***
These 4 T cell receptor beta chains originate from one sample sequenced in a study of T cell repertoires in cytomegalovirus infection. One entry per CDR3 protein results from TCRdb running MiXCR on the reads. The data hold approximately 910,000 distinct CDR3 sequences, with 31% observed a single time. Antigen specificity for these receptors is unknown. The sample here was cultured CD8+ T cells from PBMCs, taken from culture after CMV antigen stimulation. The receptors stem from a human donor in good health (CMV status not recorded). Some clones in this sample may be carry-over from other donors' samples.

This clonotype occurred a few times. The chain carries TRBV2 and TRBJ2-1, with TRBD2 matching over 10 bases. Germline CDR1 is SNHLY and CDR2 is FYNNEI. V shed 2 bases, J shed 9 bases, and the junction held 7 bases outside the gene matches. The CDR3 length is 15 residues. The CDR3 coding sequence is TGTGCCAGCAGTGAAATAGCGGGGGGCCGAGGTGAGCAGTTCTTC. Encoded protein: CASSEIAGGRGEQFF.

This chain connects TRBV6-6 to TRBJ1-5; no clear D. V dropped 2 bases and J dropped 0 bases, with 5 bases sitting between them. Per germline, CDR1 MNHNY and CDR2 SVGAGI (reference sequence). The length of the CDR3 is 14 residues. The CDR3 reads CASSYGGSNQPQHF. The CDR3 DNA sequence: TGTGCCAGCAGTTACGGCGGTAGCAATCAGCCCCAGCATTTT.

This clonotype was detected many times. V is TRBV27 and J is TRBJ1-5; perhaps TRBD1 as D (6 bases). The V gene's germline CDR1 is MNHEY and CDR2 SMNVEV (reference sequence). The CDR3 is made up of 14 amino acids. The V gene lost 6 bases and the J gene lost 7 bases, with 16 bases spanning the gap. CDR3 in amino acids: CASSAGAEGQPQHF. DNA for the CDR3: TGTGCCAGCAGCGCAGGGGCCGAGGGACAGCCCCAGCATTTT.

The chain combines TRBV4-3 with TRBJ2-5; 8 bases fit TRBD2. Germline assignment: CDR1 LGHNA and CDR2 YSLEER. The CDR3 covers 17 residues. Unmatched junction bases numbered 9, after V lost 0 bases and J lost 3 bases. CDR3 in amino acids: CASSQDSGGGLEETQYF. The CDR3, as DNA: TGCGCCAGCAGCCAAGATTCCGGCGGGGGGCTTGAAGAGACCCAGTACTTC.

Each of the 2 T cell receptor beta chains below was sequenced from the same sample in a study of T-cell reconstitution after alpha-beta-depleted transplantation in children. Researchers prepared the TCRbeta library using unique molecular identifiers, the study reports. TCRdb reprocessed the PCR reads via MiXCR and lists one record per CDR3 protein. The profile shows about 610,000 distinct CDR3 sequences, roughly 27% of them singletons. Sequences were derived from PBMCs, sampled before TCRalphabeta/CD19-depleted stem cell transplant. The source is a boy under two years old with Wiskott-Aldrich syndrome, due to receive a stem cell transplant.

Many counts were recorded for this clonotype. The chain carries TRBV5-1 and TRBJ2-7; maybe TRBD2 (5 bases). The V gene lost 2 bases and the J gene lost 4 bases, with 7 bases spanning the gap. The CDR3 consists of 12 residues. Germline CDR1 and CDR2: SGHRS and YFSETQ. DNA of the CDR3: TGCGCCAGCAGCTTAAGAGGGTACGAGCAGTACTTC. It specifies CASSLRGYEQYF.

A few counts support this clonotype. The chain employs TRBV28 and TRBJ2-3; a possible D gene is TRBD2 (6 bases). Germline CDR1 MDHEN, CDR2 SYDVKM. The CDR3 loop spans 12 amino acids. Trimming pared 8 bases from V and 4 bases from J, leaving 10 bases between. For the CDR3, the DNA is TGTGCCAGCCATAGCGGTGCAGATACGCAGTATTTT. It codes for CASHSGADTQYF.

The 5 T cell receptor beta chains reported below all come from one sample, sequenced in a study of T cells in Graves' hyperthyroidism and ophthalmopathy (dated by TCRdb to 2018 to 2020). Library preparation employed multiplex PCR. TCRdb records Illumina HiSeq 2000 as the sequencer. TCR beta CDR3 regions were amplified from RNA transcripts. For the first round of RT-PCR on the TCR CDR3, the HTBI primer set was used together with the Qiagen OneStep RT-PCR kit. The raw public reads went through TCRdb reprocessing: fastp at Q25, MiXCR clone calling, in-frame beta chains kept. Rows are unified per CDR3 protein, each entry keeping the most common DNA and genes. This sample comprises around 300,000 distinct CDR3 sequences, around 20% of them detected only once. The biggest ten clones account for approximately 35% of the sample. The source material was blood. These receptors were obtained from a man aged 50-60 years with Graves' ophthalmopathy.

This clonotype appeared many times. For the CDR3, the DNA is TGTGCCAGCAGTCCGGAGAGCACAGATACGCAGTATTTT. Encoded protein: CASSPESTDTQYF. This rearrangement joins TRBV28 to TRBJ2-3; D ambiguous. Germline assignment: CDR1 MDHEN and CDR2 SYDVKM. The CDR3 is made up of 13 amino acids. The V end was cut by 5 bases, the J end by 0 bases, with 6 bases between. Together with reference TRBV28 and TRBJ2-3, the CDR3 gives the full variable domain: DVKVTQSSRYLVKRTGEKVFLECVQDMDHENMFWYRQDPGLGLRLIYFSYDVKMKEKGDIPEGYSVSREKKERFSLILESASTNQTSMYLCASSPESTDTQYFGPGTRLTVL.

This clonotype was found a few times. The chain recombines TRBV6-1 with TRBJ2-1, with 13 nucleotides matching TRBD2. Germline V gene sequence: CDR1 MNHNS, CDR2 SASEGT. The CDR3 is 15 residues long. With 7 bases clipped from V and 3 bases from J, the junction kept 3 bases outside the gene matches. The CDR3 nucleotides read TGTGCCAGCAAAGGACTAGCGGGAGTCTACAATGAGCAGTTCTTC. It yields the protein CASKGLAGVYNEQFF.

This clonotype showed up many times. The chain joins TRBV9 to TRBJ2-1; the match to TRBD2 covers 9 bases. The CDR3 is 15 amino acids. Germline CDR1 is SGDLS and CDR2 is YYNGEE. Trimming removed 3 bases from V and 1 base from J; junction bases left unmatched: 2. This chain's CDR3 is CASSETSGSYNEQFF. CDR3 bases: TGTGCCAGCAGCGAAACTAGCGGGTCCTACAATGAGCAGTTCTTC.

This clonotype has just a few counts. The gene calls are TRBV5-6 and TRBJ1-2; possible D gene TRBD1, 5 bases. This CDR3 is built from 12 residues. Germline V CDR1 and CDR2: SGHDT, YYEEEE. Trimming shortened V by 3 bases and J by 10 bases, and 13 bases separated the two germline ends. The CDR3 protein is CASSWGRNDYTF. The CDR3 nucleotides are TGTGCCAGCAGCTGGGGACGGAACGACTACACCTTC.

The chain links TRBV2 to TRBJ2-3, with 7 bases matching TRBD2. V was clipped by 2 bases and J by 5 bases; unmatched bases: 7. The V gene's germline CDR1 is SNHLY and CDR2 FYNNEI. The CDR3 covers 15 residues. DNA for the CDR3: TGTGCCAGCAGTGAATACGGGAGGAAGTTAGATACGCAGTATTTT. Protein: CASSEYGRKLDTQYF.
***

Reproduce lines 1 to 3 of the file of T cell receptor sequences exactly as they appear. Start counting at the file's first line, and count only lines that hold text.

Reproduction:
These 4 T cell receptor beta chains originate from one sample sequenced in a study of T cell repertoires in cytomegalovirus infection. One entry per CDR3 protein results from TCRdb running MiXCR on the reads. The data hold approximately 910,000 distinct CDR3 sequences, with 31% observed a single time. Antigen specificity for these receptors is unknown. The sample here was cultured CD8+ T cells from PBMCs, taken from culture after CMV antigen stimulation. The receptors stem from a human donor in good health (CMV status not recorded). Some clones in this sample may be carry-over from other donors' samples.

This clonotype occurred a few times. The chain carries TRBV2 and TRBJ2-1, with TRBD2 matching over 10 bases. Germline CDR1 is SNHLY and CDR2 is FYNNEI. V shed 2 bases, J shed 9 bases, and the junction held 7 bases outside the gene matches. The CDR3 length is 15 residues. The CDR3 coding sequence is TGTGCCAGCAGTGAAATAGCGGGGGGCCGAGGTGAGCAGTTCTTC. Encoded protein: CASSEIAGGRGEQFF.

This chain connects TRBV6-6 to TRBJ1-5; no clear D. V dropped 2 bases and J dropped 0 bases, with 5 bases sitting between them. Per germline, CDR1 MNHNY and CDR2 SVGAGI (reference sequence). The length of the CDR3 is 14 residues. The CDR3 reads CASSYGGSNQPQHF. The CDR3 DNA sequence: TGTGCCAGCAGTTACGGCGGTAGCAATCAGCCCCAGCATTTT.